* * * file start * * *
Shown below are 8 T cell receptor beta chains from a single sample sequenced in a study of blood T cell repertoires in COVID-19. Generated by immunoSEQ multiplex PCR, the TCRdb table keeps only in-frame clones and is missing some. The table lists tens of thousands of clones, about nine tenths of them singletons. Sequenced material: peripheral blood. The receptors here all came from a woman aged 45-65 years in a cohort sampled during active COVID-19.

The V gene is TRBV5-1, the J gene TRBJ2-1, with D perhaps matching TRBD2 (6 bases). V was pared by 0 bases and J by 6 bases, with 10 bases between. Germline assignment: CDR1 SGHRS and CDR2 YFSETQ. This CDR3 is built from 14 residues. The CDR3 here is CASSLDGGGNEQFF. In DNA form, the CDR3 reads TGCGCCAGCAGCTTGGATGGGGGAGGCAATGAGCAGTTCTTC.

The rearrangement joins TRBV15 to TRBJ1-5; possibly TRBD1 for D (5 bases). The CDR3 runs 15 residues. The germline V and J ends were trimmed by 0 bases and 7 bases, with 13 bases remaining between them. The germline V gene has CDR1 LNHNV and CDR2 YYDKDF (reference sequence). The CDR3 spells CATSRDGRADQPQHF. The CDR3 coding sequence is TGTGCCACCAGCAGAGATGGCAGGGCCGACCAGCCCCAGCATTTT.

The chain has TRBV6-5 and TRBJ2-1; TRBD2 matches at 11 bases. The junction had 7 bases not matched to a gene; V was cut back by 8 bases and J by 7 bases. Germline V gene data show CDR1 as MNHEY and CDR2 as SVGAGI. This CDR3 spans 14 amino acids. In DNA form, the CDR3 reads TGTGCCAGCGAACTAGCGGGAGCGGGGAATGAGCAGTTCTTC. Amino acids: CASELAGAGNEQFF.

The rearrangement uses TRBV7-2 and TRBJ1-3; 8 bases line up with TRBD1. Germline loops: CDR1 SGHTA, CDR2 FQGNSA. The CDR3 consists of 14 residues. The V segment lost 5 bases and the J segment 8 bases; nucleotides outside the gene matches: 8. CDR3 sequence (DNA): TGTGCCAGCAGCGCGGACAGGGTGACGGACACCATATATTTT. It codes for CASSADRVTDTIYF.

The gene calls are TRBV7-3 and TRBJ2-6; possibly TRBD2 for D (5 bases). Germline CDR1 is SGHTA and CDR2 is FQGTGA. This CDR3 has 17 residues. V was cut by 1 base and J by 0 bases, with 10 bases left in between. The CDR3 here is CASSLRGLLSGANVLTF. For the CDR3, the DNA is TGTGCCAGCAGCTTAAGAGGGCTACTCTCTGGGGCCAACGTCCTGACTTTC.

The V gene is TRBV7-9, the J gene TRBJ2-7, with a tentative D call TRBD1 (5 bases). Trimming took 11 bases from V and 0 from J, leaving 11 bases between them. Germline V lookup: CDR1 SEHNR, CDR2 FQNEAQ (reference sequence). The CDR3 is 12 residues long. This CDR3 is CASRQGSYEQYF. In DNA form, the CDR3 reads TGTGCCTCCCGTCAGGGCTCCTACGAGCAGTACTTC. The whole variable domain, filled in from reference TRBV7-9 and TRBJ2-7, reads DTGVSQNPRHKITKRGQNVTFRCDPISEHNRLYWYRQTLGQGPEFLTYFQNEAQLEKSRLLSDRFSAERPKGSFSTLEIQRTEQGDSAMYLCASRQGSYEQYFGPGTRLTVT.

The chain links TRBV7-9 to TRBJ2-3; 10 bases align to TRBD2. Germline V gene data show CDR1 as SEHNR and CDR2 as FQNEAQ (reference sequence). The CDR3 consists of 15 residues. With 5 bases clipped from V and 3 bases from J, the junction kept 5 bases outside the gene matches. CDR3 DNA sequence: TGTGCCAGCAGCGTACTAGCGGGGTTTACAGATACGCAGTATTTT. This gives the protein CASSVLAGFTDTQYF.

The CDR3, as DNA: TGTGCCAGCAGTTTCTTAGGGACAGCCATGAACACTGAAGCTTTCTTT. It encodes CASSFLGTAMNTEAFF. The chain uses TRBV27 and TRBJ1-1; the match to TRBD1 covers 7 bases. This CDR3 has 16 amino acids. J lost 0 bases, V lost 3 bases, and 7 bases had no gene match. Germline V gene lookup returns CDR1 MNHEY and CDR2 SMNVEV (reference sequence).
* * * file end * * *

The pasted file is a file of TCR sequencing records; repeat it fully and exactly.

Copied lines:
Shown below are 8 T cell receptor beta chains from a single sample sequenced in a study of blood T cell repertoires in COVID-19. Generated by immunoSEQ multiplex PCR, the TCRdb table keeps only in-frame clones and is missing some. The table lists tens of thousands of clones, about nine tenths of them singletons. Sequenced material: peripheral blood. The receptors here all came from a woman aged 45-65 years in a cohort sampled during active COVID-19.

The V gene is TRBV5-1, the J gene TRBJ2-1, with D perhaps matching TRBD2 (6 bases). V was pared by 0 bases and J by 6 bases, with 10 bases between. Germline assignment: CDR1 SGHRS and CDR2 YFSETQ. This CDR3 is built from 14 residues. The CDR3 here is CASSLDGGGNEQFF. In DNA form, the CDR3 reads TGCGCCAGCAGCTTGGATGGGGGAGGCAATGAGCAGTTCTTC.

The rearrangement joins TRBV15 to TRBJ1-5; possibly TRBD1 for D (5 bases). The CDR3 runs 15 residues. The germline V and J ends were trimmed by 0 bases and 7 bases, with 13 bases remaining between them. The germline V gene has CDR1 LNHNV and CDR2 YYDKDF (reference sequence). The CDR3 spells CATSRDGRADQPQHF. The CDR3 coding sequence is TGTGCCACCAGCAGAGATGGCAGGGCCGACCAGCCCCAGCATTTT.

The chain has TRBV6-5 and TRBJ2-1; TRBD2 matches at 11 bases. The junction had 7 bases not matched to a gene; V was cut back by 8 bases and J by 7 bases. Germline V gene data show CDR1 as MNHEY and CDR2 as SVGAGI. This CDR3 spans 14 amino acids. In DNA form, the CDR3 reads TGTGCCAGCGAACTAGCGGGAGCGGGGAATGAGCAGTTCTTC. Amino acids: CASELAGAGNEQFF.

The rearrangement uses TRBV7-2 and TRBJ1-3; 8 bases line up with TRBD1. Germline loops: CDR1 SGHTA, CDR2 FQGNSA. The CDR3 consists of 14 residues. The V segment lost 5 bases and the J segment 8 bases; nucleotides outside the gene matches: 8. CDR3 sequence (DNA): TGTGCCAGCAGCGCGGACAGGGTGACGGACACCATATATTTT. It codes for CASSADRVTDTIYF.

The gene calls are TRBV7-3 and TRBJ2-6; possibly TRBD2 for D (5 bases). Germline CDR1 is SGHTA and CDR2 is FQGTGA. This CDR3 has 17 residues. V was cut by 1 base and J by 0 bases, with 10 bases left in between. The CDR3 here is CASSLRGLLSGANVLTF. For the CDR3, the DNA is TGTGCCAGCAGCTTAAGAGGGCTACTCTCTGGGGCCAACGTCCTGACTTTC.

The V gene is TRBV7-9, the J gene TRBJ2-7, with a tentative D call TRBD1 (5 bases). Trimming took 11 bases from V and 0 from J, leaving 11 bases between them. Germline V lookup: CDR1 SEHNR, CDR2 FQNEAQ (reference sequence). The CDR3 is 12 residues long. This CDR3 is CASRQGSYEQYF. In DNA form, the CDR3 reads TGTGCCTCCCGTCAGGGCTCCTACGAGCAGTACTTC. The whole variable domain, filled in from reference TRBV7-9 and TRBJ2-7, reads DTGVSQNPRHKITKRGQNVTFRCDPISEHNRLYWYRQTLGQGPEFLTYFQNEAQLEKSRLLSDRFSAERPKGSFSTLEIQRTEQGDSAMYLCASRQGSYEQYFGPGTRLTVT.

The chain links TRBV7-9 to TRBJ2-3; 10 bases align to TRBD2. Germline V gene data show CDR1 as SEHNR and CDR2 as FQNEAQ (reference sequence). The CDR3 consists of 15 residues. With 5 bases clipped from V and 3 bases from J, the junction kept 5 bases outside the gene matches. CDR3 DNA sequence: TGTGCCAGCAGCGTACTAGCGGGGTTTACAGATACGCAGTATTTT. This gives the protein CASSVLAGFTDTQYF.

The CDR3, as DNA: TGTGCCAGCAGTTTCTTAGGGACAGCCATGAACACTGAAGCTTTCTTT. It encodes CASSFLGTAMNTEAFF. The chain uses TRBV27 and TRBJ1-1; the match to TRBD1 covers 7 bases. This CDR3 has 16 amino acids. J lost 0 bases, V lost 3 bases, and 7 bases had no gene match. Germline V gene lookup returns CDR1 MNHEY and CDR2 SMNVEV (reference sequence).